What’s Behind Small Cap, Externally Advised REITs?

chart01.pngAmong the much-hyped apartments REITS, externally advised small caps have caught the attention of investors, thanks to their high yield and greater upside. For example, NexPoint Residential (NXRT) spiked by 29% last month, reaching a 51% year to date return. Independence Realty Trust (IRT), Bluerock Residential Growth REIT (BRG), and Preferred Apartment Communities (APTS) are averaging a 11% year to date return. However, if you are investing in these companies, you should be prepared for some distortions.

First, there is a reason that small caps are high risk, high return. The management is essentially fighting for survival or their place in the sun. Trading volume is thinner so stocks may not fluctuate in the smoothest manner. Moreover, they are often much less followed by the Street, meaning discussions over management moves and strategic planning tends to be little and less scrutinized by the market. Finally, they have fewer borrowing options and worse terms. Some strive for aggressive growth is an effort to be on better footing with bigger peers.

Second, externally managed REITs present a conflict of interest. Bluerock Residential went further and disclosed a long list of common situations where shareholders’ interest could be hurt when the REIT makes decisions. As a way to mitigate the conflicts, some external managers own a portion of the REIT. In Bluerock’s case, they own approximately 12% of the class A common stocks.

The following was extracted from their Risk Factors section in their last 10-k.

  • The external manager is under no obligation to dedicate specific personnel to the REIT. This means the REIT might not receive the same level of support it would if it were internally managed.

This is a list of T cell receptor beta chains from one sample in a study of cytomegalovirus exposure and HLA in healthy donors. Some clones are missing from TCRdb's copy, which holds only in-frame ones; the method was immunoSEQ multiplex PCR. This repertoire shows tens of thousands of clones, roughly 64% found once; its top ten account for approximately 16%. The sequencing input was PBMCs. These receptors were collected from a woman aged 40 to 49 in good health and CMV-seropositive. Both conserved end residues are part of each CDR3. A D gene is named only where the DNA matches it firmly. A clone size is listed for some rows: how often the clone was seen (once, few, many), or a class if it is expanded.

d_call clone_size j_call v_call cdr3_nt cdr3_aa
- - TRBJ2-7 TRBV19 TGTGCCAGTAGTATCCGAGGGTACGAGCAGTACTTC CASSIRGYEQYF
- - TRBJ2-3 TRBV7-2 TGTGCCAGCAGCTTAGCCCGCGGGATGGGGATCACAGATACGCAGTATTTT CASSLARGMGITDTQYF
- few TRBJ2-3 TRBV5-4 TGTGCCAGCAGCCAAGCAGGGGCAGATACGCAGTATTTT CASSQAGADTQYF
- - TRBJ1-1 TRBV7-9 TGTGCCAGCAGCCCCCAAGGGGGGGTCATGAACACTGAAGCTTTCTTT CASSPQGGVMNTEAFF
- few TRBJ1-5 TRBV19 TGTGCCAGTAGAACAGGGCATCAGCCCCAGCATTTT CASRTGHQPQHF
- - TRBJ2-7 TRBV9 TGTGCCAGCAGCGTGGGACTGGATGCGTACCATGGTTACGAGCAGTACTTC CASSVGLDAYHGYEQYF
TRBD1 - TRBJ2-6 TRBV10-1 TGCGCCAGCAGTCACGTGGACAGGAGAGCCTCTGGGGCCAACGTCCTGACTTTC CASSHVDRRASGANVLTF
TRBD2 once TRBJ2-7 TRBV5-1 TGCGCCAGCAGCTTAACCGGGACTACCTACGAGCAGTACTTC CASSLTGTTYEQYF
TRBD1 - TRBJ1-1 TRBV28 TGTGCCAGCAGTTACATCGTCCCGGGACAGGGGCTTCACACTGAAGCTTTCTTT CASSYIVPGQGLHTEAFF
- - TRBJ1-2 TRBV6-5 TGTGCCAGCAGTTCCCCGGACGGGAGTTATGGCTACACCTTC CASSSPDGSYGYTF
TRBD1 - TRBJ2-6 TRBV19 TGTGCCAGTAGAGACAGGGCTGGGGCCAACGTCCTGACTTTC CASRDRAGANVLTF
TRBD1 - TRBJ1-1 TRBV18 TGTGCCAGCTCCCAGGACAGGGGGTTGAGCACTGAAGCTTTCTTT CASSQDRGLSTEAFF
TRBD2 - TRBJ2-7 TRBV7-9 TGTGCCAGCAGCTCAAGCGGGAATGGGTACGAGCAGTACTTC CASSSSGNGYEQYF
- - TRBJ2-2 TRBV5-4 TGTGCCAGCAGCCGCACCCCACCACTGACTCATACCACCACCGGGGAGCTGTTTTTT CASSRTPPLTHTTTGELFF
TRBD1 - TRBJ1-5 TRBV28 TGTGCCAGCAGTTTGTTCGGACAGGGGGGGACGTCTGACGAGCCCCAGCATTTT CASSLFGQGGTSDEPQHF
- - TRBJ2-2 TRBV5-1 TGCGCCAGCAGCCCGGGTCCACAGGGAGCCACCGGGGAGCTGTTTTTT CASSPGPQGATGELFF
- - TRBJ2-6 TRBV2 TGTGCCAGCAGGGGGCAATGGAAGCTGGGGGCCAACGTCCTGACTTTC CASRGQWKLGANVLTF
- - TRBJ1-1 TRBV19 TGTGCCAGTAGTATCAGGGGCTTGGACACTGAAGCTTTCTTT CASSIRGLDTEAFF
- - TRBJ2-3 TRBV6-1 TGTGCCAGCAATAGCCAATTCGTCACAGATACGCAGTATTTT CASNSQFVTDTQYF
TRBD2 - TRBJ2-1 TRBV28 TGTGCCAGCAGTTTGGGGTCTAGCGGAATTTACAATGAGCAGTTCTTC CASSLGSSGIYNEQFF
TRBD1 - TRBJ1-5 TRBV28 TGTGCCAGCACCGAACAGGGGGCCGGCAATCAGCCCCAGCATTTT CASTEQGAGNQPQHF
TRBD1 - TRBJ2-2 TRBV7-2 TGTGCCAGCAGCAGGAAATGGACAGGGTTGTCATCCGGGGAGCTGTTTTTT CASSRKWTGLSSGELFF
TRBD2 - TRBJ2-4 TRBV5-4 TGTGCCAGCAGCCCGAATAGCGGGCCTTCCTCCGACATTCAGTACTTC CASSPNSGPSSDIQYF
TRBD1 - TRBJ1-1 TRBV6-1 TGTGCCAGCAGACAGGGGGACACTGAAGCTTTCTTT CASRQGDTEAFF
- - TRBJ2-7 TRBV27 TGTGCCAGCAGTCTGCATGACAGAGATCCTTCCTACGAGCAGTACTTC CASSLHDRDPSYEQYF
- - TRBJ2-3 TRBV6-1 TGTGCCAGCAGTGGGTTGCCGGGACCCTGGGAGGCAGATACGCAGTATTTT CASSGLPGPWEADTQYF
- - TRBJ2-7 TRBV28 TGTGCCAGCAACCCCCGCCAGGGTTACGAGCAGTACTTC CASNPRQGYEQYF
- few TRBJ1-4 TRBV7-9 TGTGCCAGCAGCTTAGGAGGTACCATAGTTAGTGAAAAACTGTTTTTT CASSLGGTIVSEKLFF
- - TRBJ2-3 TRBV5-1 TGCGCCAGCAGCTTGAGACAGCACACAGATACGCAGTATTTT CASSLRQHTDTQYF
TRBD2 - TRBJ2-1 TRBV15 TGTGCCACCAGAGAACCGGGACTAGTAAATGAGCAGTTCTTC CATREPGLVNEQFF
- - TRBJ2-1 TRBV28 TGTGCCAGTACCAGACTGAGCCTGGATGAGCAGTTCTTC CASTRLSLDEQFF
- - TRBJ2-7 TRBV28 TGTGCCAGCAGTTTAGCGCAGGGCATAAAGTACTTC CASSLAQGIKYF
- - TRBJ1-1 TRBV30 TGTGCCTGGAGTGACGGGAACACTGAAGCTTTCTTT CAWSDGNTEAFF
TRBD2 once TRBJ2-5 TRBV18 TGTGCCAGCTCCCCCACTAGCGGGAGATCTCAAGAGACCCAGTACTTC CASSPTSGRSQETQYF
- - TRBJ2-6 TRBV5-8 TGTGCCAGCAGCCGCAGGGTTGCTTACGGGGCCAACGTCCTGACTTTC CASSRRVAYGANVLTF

• Some of the REIT’s officers work for the manager. This means that agreements between the REIT and the manager (for example, their management agreement) might not be favorable to the REIT and the REIT may choose not to enforce their rights.
  • As the result of conflicts of interests with their managers, the REIT could end up making decisions that are not in the best interest of their stockholders.
  • The incentive fee the REIT pays their manager may cause it to make riskier investments.
  • If they purchase properties from their manager, the price may be higher than it would have been had it been negotiated at arm’s length.
  • Regardless of the portfolio’s performance, the manager will receive a base management fee.

In a recent article, Hoya Real Estate questions the legality of Bluerock’s arrangements with external management and its private funds. Sounds like that this disclosure works as a blank check for the manager to do whatever they want without the fear of legal repercussions (click here). Nevertheless, other REITs also disclose potential conflicts of interest and whether they are disclosed or not, they are observable in all externally managed REITs. Bluerock simply had the courage to be thorough.